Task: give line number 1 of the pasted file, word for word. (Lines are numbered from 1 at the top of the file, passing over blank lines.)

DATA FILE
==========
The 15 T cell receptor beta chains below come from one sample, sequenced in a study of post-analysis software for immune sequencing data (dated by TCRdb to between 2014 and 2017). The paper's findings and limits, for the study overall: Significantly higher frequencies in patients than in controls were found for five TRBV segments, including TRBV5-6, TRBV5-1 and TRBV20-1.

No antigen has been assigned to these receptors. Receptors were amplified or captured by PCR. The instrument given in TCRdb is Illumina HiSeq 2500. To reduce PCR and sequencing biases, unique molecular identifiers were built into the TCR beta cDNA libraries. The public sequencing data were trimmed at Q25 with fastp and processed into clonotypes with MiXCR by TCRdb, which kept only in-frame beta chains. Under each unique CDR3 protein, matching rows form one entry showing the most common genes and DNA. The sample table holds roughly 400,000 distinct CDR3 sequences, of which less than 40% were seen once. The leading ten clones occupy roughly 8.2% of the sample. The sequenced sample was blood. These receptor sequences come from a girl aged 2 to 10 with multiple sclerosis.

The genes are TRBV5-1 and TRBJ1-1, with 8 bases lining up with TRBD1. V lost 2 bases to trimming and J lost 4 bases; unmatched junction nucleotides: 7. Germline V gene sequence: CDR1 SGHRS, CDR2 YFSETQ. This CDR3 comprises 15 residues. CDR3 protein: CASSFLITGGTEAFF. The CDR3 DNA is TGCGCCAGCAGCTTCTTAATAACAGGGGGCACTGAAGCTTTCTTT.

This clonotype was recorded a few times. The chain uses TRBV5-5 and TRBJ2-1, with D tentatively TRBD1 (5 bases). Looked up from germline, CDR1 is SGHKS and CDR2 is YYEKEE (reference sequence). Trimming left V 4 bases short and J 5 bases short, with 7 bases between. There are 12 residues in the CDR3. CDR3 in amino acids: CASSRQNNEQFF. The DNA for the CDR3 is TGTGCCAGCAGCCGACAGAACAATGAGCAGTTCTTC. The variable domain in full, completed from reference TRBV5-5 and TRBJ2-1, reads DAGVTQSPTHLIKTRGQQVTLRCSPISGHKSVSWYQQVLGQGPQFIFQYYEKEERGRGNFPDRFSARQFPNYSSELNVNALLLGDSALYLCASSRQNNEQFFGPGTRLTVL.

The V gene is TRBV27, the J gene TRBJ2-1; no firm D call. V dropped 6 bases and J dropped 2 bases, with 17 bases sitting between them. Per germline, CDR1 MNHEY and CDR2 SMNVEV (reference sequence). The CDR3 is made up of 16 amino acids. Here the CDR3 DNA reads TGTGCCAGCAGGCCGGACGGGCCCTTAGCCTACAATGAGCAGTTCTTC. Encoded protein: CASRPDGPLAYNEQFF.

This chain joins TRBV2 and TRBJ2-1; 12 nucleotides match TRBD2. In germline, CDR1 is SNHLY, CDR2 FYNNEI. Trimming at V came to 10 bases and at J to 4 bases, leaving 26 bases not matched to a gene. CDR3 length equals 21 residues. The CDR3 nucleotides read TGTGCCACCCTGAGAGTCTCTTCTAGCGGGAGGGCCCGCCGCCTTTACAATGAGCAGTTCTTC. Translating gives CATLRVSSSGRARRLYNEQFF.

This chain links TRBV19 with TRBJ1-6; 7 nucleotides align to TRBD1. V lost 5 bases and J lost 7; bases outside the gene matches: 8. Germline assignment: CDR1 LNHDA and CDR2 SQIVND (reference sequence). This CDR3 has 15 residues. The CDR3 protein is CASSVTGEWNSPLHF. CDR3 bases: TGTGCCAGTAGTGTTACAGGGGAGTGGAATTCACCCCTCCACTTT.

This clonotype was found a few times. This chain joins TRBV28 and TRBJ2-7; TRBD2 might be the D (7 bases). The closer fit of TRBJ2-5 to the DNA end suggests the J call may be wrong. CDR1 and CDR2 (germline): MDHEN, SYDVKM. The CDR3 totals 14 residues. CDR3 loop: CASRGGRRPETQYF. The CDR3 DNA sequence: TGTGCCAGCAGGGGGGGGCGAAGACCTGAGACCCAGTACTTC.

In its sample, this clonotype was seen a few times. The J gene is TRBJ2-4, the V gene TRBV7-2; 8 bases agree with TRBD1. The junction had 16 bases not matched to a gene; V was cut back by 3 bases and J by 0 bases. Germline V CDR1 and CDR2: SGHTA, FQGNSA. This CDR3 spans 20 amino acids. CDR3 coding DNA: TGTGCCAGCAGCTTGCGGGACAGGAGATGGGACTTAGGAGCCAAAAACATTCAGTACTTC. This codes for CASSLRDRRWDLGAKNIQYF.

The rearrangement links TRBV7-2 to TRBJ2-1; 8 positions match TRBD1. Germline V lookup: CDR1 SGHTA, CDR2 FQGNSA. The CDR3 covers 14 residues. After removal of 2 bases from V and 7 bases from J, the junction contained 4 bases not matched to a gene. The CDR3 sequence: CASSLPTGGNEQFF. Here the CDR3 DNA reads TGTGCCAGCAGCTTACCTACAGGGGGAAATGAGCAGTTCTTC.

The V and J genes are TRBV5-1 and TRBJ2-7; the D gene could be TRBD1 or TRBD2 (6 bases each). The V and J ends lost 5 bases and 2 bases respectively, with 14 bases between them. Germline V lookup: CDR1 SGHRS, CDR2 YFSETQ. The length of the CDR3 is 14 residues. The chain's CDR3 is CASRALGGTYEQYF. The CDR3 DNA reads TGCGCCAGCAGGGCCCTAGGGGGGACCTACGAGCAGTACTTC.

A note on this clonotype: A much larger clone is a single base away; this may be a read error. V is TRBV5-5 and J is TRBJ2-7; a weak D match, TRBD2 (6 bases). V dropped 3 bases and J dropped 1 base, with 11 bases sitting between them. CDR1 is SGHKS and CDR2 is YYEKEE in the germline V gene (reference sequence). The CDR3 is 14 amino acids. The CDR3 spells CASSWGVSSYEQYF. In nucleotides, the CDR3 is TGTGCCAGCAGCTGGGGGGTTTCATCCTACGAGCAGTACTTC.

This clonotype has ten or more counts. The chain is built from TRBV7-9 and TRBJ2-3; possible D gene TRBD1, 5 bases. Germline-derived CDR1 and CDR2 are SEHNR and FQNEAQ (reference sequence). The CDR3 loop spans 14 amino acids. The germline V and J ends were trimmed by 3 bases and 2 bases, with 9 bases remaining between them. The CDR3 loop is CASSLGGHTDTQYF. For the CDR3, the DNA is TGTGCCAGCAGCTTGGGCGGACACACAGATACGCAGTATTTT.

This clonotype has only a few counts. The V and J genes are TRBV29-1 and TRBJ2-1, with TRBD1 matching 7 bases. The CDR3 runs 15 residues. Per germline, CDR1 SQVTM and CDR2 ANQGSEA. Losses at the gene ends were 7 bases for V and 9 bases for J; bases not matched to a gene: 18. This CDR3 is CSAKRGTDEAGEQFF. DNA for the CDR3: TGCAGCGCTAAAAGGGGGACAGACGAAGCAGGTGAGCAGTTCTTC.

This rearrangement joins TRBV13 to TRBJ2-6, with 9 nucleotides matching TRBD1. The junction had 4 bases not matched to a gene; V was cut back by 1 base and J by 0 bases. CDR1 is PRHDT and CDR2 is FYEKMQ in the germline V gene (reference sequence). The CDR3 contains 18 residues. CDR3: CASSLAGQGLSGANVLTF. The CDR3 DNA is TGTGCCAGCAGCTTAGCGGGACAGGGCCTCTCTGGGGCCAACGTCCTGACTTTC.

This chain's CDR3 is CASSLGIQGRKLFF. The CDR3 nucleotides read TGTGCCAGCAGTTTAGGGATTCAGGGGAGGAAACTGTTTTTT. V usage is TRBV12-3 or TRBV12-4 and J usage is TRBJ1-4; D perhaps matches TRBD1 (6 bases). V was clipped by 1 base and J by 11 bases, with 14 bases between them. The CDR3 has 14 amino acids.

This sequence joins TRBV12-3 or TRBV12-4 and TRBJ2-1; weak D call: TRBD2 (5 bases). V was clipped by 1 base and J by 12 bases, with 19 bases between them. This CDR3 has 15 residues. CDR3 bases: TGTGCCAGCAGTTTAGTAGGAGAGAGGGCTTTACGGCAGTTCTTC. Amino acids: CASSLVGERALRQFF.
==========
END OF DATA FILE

The 15 T cell receptor beta chains below come from one sample, sequenced in a study of post-analysis software for immune sequencing data (dated by TCRdb to between 2014 and 2017). The paper's findings and limits, for the study overall: Significantly higher frequencies in patients than in controls were found for five TRBV segments, including TRBV5-6, TRBV5-1 and TRBV20-1.